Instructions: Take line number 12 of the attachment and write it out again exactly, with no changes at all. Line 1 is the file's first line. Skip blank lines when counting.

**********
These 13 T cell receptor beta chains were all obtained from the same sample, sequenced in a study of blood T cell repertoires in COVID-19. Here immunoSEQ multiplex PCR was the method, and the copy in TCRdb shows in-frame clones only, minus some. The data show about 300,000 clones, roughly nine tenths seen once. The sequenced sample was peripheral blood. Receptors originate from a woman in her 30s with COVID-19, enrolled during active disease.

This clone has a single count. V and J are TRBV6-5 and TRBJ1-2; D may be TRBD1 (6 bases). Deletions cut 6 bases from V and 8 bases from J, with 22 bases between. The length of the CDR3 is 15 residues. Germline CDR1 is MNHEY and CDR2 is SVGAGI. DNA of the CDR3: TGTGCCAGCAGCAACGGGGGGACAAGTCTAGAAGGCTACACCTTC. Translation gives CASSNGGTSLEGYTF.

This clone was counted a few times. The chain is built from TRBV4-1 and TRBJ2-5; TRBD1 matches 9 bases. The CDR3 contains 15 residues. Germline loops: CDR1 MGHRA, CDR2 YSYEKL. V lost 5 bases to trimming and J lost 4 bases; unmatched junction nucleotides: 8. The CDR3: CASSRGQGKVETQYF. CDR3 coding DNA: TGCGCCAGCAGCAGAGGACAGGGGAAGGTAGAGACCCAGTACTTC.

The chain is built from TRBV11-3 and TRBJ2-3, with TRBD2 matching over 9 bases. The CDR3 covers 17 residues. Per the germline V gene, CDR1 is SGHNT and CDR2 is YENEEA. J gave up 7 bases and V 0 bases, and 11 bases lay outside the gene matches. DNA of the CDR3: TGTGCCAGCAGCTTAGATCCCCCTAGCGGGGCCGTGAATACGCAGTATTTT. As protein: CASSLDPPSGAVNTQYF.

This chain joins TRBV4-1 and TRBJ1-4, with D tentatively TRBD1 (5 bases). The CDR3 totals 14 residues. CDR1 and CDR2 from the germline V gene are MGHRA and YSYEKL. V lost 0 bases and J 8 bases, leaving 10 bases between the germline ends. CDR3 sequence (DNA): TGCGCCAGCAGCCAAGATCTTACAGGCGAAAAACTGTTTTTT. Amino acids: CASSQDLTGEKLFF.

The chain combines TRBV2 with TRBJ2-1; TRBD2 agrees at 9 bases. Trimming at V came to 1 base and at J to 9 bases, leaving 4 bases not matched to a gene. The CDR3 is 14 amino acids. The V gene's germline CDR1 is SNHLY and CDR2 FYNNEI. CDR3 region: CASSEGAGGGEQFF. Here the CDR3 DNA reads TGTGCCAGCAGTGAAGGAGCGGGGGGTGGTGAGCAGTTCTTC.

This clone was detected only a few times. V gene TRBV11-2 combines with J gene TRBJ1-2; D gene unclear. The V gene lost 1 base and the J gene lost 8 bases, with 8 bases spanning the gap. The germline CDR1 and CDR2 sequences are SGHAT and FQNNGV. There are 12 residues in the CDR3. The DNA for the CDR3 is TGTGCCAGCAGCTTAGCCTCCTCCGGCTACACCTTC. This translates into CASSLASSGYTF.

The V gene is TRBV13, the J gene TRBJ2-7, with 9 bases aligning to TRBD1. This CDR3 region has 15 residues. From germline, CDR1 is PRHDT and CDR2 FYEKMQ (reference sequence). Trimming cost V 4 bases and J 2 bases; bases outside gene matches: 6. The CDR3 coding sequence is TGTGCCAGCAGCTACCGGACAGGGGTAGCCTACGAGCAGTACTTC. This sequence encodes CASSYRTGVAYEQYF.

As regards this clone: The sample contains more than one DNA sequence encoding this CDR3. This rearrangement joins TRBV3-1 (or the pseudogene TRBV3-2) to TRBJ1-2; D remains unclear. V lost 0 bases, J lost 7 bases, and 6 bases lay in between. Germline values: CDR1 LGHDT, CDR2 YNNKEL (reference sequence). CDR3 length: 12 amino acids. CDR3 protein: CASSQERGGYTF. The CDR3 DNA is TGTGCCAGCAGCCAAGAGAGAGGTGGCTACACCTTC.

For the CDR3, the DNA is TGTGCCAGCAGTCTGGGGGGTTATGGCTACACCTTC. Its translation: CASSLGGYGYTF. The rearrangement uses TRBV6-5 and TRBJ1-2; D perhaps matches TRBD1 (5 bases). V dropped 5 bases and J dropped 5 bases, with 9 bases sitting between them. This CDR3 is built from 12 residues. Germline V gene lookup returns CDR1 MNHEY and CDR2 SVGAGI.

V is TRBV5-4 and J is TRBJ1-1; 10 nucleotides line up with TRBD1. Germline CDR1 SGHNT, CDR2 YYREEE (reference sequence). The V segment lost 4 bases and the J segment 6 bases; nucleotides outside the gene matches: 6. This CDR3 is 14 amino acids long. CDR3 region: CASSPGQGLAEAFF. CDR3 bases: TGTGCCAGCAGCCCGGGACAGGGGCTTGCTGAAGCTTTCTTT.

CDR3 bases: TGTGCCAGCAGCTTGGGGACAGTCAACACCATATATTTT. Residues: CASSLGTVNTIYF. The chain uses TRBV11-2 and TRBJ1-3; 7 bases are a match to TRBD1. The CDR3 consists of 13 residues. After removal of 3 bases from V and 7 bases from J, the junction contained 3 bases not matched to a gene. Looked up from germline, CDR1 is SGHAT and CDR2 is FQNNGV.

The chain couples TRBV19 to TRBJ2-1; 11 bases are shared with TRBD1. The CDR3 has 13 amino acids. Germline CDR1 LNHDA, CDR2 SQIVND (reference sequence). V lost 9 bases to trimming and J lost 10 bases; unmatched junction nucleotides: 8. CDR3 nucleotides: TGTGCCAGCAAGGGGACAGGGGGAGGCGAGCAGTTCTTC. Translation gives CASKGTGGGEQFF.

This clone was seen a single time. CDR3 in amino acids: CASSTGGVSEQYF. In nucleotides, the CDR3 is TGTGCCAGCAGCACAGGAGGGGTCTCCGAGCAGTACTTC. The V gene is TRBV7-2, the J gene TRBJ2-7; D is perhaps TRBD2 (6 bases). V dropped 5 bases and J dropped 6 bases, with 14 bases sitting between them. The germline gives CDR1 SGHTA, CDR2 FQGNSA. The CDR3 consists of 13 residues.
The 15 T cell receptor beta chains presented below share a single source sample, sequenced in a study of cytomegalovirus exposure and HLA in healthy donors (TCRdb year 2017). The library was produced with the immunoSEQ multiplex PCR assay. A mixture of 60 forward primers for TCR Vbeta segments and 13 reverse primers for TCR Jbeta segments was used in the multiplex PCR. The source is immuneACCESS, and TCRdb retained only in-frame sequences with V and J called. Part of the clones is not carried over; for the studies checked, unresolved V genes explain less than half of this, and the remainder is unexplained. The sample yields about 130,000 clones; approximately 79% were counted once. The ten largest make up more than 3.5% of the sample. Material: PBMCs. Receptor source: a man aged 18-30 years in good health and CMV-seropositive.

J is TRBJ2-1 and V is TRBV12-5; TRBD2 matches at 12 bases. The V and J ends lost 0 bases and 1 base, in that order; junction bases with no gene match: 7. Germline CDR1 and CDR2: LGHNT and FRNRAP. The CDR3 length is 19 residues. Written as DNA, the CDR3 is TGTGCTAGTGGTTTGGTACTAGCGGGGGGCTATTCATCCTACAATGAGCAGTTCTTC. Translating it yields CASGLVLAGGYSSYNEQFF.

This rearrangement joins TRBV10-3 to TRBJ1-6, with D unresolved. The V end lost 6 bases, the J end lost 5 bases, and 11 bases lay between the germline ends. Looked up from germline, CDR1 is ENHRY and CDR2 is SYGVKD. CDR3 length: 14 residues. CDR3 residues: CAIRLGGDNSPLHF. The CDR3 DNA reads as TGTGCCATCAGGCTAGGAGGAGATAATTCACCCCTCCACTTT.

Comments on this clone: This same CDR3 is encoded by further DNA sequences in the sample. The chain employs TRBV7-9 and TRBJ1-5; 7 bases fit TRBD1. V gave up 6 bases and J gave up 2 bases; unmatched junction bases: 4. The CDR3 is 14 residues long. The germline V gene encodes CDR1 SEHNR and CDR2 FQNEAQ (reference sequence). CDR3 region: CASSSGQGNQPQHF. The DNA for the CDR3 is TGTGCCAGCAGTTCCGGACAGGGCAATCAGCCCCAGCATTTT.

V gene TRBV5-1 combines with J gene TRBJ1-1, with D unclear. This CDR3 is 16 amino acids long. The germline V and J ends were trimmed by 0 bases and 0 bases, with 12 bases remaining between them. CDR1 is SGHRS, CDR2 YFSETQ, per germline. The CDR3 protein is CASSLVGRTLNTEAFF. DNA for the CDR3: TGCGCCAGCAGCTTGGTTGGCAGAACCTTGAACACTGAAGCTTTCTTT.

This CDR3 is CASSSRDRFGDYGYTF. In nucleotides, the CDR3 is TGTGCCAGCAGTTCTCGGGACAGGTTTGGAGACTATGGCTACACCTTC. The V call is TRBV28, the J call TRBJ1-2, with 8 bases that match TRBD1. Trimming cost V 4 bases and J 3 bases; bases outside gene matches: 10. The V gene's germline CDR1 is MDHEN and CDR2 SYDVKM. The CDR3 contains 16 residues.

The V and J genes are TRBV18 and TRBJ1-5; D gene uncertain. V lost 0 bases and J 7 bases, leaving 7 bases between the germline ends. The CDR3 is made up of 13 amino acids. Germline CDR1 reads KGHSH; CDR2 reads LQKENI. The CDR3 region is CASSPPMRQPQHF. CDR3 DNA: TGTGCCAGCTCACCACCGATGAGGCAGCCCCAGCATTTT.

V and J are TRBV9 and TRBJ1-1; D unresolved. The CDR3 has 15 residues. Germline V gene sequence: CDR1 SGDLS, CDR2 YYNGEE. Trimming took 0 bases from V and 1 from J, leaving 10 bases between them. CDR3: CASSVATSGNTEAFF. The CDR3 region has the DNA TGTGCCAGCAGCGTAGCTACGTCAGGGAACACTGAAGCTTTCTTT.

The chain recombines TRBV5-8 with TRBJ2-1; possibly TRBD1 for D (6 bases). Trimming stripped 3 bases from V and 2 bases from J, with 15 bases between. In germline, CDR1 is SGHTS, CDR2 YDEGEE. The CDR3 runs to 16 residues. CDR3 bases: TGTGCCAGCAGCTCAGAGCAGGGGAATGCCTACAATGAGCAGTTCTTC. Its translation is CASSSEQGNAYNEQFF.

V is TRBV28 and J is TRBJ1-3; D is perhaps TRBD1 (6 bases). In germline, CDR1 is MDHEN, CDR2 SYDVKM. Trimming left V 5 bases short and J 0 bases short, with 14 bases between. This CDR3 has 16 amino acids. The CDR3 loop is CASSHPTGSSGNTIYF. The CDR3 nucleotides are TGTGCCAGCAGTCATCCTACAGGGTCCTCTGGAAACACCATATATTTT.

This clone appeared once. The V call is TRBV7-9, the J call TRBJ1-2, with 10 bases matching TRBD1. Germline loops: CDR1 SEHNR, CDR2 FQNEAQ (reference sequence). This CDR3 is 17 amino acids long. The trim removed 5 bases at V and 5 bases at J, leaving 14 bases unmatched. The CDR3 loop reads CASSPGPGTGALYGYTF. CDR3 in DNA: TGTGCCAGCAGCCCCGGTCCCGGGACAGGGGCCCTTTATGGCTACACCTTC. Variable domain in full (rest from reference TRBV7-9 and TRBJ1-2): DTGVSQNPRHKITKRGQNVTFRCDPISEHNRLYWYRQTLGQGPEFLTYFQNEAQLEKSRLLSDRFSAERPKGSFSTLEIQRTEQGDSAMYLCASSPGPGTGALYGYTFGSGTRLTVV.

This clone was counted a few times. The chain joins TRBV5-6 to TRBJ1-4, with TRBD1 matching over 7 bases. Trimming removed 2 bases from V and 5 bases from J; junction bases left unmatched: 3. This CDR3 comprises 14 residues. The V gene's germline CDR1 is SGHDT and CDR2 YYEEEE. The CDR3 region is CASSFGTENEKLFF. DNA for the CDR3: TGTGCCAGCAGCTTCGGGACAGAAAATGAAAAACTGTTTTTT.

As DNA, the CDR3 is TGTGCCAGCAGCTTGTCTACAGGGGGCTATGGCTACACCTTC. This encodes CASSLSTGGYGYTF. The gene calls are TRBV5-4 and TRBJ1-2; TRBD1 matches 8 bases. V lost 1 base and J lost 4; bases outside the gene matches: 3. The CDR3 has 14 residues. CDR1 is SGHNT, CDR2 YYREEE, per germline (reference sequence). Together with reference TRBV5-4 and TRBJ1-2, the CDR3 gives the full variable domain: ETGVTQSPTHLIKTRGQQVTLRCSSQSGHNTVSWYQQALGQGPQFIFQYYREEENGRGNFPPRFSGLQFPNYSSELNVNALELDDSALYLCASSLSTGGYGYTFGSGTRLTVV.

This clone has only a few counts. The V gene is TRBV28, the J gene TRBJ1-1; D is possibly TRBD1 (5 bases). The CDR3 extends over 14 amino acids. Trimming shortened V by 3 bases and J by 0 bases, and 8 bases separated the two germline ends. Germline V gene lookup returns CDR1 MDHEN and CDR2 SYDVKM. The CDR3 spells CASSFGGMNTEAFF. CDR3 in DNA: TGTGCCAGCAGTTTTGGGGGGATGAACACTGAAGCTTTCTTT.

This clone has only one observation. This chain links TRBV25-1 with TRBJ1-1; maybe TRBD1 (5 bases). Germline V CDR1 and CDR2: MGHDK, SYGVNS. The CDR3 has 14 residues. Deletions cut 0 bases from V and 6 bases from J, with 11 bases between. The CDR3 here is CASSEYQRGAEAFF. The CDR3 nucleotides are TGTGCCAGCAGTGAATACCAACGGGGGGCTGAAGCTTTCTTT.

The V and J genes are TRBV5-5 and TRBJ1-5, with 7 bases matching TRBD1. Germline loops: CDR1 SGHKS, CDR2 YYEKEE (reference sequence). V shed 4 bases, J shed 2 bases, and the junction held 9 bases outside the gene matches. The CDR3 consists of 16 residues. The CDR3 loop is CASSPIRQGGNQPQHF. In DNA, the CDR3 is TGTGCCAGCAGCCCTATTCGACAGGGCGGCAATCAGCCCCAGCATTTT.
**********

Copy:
CDR3 bases: TGTGCCAGCAGCTTGGGGACAGTCAACACCATATATTTT. Residues: CASSLGTVNTIYF. The chain uses TRBV11-2 and TRBJ1-3; 7 bases are a match to TRBD1. The CDR3 consists of 13 residues. After removal of 3 bases from V and 7 bases from J, the junction contained 3 bases not matched to a gene. Looked up from germline, CDR1 is SGHAT and CDR2 is FQNNGV.